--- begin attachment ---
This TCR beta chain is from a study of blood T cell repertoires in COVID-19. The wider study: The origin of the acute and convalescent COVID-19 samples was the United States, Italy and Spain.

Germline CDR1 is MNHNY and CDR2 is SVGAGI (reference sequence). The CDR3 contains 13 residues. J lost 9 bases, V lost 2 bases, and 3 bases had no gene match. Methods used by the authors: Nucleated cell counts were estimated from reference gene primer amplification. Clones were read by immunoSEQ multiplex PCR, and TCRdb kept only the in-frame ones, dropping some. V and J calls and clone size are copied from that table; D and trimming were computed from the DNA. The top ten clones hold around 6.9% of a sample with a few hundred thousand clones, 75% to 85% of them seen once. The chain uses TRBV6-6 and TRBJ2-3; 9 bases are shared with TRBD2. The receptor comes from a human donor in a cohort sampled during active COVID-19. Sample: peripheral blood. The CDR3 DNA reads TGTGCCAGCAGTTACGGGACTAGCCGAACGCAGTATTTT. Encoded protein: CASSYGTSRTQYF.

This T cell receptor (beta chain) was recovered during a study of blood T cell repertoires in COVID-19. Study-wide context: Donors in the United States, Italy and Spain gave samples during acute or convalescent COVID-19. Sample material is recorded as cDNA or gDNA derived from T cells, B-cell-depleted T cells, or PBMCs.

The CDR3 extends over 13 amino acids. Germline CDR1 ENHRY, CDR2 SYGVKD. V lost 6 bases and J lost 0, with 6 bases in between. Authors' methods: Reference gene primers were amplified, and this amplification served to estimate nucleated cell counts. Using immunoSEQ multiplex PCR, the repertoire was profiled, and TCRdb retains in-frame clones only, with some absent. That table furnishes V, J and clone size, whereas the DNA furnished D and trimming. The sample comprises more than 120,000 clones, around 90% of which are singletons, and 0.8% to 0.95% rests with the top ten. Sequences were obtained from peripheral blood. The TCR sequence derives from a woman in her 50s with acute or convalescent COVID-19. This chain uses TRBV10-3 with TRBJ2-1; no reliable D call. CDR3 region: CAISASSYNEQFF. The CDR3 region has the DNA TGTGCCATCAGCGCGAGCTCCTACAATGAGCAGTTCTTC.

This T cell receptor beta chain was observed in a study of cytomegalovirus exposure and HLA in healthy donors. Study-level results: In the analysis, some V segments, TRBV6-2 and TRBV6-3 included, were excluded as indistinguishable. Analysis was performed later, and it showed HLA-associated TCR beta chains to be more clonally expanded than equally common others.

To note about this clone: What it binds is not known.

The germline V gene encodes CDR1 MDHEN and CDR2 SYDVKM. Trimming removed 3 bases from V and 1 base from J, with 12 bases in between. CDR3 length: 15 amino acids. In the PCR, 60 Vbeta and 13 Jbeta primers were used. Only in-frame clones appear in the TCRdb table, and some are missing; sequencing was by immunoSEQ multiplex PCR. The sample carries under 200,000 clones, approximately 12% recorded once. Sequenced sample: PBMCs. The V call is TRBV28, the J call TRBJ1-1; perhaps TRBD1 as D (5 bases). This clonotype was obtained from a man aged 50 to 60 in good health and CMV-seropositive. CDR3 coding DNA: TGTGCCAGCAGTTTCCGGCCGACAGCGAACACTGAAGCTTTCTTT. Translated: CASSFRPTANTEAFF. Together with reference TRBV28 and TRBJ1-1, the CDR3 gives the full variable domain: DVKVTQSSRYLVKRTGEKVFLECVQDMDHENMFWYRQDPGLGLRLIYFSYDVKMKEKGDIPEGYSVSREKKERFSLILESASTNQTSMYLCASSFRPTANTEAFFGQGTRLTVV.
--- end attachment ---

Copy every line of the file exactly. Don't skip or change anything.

This TCR beta chain is from a study of blood T cell repertoires in COVID-19. The wider study: The origin of the acute and convalescent COVID-19 samples was the United States, Italy and Spain.

Germline CDR1 is MNHNY and CDR2 is SVGAGI (reference sequence). The CDR3 contains 13 residues. J lost 9 bases, V lost 2 bases, and 3 bases had no gene match. Methods used by the authors: Nucleated cell counts were estimated from reference gene primer amplification. Clones were read by immunoSEQ multiplex PCR, and TCRdb kept only the in-frame ones, dropping some. V and J calls and clone size are copied from that table; D and trimming were computed from the DNA. The top ten clones hold around 6.9% of a sample with a few hundred thousand clones, 75% to 85% of them seen once. The chain uses TRBV6-6 and TRBJ2-3; 9 bases are shared with TRBD2. The receptor comes from a human donor in a cohort sampled during active COVID-19. Sample: peripheral blood. The CDR3 DNA reads TGTGCCAGCAGTTACGGGACTAGCCGAACGCAGTATTTT. Encoded protein: CASSYGTSRTQYF.

This T cell receptor (beta chain) was recovered during a study of blood T cell repertoires in COVID-19. Study-wide context: Donors in the United States, Italy and Spain gave samples during acute or convalescent COVID-19. Sample material is recorded as cDNA or gDNA derived from T cells, B-cell-depleted T cells, or PBMCs.

The CDR3 extends over 13 amino acids. Germline CDR1 ENHRY, CDR2 SYGVKD. V lost 6 bases and J lost 0, with 6 bases in between. Authors' methods: Reference gene primers were amplified, and this amplification served to estimate nucleated cell counts. Using immunoSEQ multiplex PCR, the repertoire was profiled, and TCRdb retains in-frame clones only, with some absent. That table furnishes V, J and clone size, whereas the DNA furnished D and trimming. The sample comprises more than 120,000 clones, around 90% of which are singletons, and 0.8% to 0.95% rests with the top ten. Sequences were obtained from peripheral blood. The TCR sequence derives from a woman in her 50s with acute or convalescent COVID-19. This chain uses TRBV10-3 with TRBJ2-1; no reliable D call. CDR3 region: CAISASSYNEQFF. The CDR3 region has the DNA TGTGCCATCAGCGCGAGCTCCTACAATGAGCAGTTCTTC.

This T cell receptor beta chain was observed in a study of cytomegalovirus exposure and HLA in healthy donors. Study-level results: In the analysis, some V segments, TRBV6-2 and TRBV6-3 included, were excluded as indistinguishable. Analysis was performed later, and it showed HLA-associated TCR beta chains to be more clonally expanded than equally common others.

To note about this clone: What it binds is not known.

The germline V gene encodes CDR1 MDHEN and CDR2 SYDVKM. Trimming removed 3 bases from V and 1 base from J, with 12 bases in between. CDR3 length: 15 amino acids. In the PCR, 60 Vbeta and 13 Jbeta primers were used. Only in-frame clones appear in the TCRdb table, and some are missing; sequencing was by immunoSEQ multiplex PCR. The sample carries under 200,000 clones, approximately 12% recorded once. Sequenced sample: PBMCs. The V call is TRBV28, the J call TRBJ1-1; perhaps TRBD1 as D (5 bases). This clonotype was obtained from a man aged 50 to 60 in good health and CMV-seropositive. CDR3 coding DNA: TGTGCCAGCAGTTTCCGGCCGACAGCGAACACTGAAGCTTTCTTT. Translated: CASSFRPTANTEAFF. Together with reference TRBV28 and TRBJ1-1, the CDR3 gives the full variable domain: DVKVTQSSRYLVKRTGEKVFLECVQDMDHENMFWYRQDPGLGLRLIYFSYDVKMKEKGDIPEGYSVSREKKERFSLILESASTNQTSMYLCASSFRPTANTEAFFGQGTRLTVV.